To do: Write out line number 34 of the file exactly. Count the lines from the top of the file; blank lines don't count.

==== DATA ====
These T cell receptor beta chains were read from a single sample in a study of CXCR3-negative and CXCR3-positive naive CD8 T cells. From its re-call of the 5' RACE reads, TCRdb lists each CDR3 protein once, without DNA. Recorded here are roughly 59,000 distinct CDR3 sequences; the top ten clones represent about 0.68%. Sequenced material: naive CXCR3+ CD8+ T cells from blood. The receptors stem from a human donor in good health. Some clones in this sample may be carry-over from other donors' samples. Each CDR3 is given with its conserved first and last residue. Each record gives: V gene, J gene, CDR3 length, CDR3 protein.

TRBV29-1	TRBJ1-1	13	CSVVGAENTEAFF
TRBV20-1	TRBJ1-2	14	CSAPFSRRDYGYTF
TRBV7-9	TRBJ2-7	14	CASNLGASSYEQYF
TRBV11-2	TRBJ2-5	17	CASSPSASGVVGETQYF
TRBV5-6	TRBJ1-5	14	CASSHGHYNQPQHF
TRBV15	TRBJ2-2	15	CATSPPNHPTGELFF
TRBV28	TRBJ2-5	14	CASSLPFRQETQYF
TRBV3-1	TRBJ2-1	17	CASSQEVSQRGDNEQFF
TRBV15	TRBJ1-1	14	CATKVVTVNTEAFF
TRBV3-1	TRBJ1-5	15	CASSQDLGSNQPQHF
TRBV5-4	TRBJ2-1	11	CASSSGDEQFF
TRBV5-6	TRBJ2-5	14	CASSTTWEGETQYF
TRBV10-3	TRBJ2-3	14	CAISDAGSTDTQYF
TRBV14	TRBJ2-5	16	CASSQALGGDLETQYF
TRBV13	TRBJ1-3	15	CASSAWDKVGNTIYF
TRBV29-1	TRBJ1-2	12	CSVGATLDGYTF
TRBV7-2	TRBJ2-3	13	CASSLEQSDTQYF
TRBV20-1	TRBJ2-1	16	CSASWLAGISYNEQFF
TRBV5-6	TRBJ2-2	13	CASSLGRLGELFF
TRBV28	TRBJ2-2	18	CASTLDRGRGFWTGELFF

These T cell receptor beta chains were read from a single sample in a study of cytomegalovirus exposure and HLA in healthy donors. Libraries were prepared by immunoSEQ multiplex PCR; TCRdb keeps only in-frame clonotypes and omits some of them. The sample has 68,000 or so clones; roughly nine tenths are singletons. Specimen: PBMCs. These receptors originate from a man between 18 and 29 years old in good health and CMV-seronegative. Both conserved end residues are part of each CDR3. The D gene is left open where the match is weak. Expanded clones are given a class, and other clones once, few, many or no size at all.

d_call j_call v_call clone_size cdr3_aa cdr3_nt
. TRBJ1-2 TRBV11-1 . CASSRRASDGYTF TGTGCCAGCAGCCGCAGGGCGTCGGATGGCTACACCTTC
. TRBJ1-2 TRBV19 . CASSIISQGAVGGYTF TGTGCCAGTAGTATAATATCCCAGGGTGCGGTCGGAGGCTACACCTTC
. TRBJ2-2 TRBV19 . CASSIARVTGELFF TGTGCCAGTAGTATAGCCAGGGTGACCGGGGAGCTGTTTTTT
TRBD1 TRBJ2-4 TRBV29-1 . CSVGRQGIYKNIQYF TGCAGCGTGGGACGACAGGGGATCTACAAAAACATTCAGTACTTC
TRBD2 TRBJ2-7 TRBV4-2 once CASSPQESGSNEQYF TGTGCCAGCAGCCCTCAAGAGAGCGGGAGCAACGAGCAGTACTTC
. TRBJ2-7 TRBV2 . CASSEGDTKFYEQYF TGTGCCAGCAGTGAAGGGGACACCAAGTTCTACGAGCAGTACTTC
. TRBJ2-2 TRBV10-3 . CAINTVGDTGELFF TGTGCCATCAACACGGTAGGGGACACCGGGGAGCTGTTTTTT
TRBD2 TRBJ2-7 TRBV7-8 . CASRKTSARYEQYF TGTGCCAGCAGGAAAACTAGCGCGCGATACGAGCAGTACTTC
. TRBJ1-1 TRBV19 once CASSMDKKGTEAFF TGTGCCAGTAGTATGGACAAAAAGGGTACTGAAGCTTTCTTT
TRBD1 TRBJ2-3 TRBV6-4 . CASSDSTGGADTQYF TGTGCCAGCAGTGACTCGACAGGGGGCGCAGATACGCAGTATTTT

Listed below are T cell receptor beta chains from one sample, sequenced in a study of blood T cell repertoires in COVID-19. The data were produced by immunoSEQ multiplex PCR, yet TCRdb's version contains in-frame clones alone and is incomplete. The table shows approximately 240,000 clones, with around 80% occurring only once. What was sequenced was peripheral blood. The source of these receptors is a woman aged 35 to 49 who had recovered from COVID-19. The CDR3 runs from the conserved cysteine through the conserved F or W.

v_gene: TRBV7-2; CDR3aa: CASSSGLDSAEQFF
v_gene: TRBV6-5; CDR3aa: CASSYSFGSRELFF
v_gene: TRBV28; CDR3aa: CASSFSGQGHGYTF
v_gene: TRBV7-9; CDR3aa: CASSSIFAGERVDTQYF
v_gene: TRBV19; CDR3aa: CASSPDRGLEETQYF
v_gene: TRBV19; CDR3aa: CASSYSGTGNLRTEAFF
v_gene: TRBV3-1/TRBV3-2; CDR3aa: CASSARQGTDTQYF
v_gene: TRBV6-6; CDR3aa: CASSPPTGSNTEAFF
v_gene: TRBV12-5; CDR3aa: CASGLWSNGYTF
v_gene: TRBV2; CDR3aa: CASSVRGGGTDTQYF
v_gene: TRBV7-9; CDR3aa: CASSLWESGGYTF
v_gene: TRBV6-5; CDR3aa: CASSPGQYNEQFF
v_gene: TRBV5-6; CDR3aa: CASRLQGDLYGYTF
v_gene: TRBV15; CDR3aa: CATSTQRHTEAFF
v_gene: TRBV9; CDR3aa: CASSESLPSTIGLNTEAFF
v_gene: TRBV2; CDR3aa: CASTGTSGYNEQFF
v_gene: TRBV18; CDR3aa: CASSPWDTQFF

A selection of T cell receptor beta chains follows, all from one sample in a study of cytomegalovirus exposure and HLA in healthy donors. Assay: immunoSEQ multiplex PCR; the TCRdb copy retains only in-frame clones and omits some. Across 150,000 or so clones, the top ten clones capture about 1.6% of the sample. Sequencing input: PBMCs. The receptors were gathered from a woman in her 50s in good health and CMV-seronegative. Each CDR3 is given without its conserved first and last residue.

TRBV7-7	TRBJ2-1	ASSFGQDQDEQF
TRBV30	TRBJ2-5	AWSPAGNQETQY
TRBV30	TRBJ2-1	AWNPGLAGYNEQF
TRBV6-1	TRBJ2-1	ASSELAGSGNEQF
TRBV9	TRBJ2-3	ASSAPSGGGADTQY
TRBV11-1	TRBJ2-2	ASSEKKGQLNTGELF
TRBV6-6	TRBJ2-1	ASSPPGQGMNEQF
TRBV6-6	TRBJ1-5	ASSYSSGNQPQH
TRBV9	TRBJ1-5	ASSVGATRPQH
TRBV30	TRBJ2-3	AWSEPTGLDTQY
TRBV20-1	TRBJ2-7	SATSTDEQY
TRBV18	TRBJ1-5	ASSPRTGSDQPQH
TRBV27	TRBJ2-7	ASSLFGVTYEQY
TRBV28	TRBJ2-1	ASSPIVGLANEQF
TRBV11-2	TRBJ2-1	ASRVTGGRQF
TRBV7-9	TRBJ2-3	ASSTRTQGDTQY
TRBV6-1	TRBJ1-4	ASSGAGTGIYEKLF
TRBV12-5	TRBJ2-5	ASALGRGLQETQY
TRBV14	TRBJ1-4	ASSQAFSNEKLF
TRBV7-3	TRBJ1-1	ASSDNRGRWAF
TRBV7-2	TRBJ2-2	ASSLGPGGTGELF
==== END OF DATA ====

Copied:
Listed below are T cell receptor beta chains from one sample, sequenced in a study of blood T cell repertoires in COVID-19. The data were produced by immunoSEQ multiplex PCR, yet TCRdb's version contains in-frame clones alone and is incomplete. The table shows approximately 240,000 clones, with around 80% occurring only once. What was sequenced was peripheral blood. The source of these receptors is a woman aged 35 to 49 who had recovered from COVID-19. The CDR3 runs from the conserved cysteine through the conserved F or W.